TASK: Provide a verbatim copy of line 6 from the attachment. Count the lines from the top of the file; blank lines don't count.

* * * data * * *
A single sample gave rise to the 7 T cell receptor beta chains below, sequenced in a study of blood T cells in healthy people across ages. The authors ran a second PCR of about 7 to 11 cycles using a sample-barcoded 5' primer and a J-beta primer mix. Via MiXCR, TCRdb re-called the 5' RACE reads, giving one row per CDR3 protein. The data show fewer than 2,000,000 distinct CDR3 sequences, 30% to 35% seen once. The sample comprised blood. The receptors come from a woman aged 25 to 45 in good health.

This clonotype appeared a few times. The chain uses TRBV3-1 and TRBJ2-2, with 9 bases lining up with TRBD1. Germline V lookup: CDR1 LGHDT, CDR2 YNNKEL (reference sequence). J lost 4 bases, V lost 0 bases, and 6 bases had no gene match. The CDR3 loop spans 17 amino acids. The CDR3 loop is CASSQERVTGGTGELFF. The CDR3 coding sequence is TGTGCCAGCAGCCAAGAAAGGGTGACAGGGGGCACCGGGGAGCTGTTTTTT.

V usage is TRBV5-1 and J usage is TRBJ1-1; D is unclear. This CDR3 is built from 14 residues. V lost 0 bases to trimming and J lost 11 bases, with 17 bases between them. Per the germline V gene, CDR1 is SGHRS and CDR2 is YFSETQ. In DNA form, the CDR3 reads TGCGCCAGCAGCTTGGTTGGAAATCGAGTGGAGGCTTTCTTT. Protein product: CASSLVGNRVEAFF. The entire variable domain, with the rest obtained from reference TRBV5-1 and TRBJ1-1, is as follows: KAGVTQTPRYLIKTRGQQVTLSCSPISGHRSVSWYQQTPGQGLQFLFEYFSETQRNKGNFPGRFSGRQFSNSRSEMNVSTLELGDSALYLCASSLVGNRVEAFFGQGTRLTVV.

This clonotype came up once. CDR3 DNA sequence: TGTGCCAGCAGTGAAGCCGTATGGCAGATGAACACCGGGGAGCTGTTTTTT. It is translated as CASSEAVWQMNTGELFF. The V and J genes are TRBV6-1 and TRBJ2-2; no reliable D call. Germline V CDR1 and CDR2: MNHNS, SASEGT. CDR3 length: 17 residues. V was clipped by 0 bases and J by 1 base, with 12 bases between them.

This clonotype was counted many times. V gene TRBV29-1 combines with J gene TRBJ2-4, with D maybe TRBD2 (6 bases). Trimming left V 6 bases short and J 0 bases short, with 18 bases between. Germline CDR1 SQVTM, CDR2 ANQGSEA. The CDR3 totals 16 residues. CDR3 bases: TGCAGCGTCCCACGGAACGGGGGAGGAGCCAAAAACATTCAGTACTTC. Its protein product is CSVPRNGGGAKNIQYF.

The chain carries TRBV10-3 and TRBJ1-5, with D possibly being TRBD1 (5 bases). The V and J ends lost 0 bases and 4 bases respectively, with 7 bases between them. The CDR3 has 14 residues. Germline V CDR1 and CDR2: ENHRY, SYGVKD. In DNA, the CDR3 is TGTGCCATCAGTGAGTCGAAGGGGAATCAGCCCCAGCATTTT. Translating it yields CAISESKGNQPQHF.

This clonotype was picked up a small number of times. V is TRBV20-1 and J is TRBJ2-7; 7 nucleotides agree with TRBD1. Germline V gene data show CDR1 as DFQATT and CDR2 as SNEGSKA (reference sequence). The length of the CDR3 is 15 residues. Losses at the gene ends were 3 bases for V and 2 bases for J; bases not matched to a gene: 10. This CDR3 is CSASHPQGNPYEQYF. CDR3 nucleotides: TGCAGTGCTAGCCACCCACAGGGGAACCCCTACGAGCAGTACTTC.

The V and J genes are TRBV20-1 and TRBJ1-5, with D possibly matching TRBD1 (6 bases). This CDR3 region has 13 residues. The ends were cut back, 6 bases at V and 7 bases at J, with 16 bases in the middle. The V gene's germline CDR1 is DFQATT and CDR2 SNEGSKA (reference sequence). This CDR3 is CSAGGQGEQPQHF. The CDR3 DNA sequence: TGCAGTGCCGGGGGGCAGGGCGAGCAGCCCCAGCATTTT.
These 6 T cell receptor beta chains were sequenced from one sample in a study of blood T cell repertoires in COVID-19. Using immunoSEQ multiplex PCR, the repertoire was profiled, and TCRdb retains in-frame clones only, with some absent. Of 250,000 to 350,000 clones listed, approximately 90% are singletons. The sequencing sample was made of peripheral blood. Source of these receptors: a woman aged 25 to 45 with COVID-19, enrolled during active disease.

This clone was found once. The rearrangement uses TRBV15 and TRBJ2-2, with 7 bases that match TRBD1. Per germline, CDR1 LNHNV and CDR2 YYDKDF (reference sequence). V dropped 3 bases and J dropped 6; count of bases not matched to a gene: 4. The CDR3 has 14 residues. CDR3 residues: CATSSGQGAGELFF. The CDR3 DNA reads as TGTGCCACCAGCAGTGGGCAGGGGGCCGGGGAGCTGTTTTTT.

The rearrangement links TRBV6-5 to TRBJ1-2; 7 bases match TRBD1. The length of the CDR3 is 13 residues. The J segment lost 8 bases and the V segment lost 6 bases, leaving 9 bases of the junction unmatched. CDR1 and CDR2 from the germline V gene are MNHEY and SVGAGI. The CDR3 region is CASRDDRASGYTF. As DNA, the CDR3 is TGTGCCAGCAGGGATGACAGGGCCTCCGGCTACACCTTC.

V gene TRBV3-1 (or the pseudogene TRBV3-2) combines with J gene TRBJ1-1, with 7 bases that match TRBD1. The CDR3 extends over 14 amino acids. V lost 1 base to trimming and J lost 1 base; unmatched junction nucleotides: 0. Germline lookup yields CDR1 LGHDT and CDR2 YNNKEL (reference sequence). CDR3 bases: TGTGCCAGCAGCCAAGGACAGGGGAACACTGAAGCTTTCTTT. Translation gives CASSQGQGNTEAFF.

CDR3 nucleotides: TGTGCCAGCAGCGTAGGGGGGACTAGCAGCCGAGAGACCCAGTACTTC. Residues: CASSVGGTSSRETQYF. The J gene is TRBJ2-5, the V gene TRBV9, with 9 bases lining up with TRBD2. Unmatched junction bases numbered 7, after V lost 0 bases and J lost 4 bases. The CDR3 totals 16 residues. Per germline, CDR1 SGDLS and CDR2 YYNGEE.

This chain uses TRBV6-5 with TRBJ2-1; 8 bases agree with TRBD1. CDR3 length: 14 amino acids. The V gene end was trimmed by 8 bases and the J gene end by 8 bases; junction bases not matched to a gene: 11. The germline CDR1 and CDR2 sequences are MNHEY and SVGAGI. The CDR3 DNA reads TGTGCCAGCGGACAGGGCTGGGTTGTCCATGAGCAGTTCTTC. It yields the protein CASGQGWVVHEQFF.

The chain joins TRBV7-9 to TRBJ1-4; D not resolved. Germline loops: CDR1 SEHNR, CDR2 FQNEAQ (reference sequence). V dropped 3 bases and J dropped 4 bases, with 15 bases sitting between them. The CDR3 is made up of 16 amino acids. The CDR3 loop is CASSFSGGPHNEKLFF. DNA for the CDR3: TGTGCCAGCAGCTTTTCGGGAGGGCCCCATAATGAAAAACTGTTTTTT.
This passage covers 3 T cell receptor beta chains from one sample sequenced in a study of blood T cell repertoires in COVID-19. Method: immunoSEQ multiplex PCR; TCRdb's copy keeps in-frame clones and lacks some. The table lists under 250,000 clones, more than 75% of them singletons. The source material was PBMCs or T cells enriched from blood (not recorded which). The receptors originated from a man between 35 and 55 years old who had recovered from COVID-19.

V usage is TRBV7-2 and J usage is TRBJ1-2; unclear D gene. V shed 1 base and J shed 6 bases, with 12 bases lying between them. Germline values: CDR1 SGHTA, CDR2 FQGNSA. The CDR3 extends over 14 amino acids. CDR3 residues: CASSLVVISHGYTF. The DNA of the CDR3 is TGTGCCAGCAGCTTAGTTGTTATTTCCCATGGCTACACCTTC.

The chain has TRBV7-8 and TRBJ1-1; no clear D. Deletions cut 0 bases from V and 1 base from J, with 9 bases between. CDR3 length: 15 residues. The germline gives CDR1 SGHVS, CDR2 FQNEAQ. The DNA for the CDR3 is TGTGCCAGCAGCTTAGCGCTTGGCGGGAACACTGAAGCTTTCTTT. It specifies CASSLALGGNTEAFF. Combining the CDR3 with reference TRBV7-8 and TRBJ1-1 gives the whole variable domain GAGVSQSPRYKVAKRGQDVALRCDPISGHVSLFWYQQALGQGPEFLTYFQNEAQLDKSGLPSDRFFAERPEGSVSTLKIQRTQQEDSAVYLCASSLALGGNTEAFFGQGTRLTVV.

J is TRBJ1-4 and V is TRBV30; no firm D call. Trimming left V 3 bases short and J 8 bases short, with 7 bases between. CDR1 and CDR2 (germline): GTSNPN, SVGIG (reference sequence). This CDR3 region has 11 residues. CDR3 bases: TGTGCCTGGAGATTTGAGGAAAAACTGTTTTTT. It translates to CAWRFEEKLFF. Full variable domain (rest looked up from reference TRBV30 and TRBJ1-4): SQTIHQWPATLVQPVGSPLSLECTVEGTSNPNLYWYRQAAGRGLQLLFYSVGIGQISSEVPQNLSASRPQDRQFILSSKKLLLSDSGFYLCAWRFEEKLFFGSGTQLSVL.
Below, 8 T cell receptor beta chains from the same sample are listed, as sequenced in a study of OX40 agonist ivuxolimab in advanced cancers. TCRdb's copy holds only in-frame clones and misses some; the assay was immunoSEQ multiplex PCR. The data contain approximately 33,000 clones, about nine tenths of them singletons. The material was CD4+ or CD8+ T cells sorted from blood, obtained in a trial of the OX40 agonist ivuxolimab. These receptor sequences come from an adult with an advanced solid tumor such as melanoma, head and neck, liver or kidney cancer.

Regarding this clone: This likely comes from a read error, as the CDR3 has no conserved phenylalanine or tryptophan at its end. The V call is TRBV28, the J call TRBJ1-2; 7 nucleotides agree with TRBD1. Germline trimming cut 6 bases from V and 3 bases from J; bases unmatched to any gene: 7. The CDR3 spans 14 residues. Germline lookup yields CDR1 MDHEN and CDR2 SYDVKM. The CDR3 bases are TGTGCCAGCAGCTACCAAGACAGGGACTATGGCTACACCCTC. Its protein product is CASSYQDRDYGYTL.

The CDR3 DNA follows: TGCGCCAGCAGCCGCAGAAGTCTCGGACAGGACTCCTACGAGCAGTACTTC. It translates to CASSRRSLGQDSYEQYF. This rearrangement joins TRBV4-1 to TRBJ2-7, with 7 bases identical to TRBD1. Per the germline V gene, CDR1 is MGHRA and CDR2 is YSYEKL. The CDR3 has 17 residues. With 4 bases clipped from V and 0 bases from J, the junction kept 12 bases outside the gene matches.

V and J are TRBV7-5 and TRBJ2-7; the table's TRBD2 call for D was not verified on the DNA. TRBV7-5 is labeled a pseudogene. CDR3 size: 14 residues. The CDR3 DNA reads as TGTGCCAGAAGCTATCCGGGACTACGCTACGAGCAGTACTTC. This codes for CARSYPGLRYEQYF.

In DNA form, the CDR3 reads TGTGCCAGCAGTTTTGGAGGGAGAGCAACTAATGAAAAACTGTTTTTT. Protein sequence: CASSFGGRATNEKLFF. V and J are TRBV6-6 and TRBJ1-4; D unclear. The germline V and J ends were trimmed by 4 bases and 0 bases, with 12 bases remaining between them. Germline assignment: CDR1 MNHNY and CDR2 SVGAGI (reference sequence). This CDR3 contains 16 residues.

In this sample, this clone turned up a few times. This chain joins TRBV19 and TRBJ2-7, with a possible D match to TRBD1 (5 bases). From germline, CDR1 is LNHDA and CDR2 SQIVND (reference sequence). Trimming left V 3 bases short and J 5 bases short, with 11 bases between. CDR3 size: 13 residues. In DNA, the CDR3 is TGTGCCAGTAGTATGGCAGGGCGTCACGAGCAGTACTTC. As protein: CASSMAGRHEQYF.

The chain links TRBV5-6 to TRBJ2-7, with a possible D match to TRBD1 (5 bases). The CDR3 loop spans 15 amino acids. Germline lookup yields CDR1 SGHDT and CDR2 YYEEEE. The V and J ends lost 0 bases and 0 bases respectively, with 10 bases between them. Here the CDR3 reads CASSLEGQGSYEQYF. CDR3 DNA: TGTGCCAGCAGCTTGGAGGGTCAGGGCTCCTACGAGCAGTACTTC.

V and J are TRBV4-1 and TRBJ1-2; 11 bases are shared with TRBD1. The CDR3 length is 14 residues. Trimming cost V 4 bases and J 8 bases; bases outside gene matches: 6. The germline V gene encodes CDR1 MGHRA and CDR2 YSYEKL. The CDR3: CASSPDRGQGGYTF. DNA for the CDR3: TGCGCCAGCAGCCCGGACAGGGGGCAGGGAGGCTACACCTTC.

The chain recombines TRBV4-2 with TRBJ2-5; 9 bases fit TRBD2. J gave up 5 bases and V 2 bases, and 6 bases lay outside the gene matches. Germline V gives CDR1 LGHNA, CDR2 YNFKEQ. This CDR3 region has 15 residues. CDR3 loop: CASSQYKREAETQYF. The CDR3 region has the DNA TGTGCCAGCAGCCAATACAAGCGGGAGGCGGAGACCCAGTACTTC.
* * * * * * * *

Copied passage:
The chain carries TRBV10-3 and TRBJ1-5, with D possibly being TRBD1 (5 bases). The V and J ends lost 0 bases and 4 bases respectively, with 7 bases between them. The CDR3 has 14 residues. Germline V CDR1 and CDR2: ENHRY, SYGVKD. In DNA, the CDR3 is TGTGCCATCAGTGAGTCGAAGGGGAATCAGCCCCAGCATTTT. Translating it yields CAISESKGNQPQHF.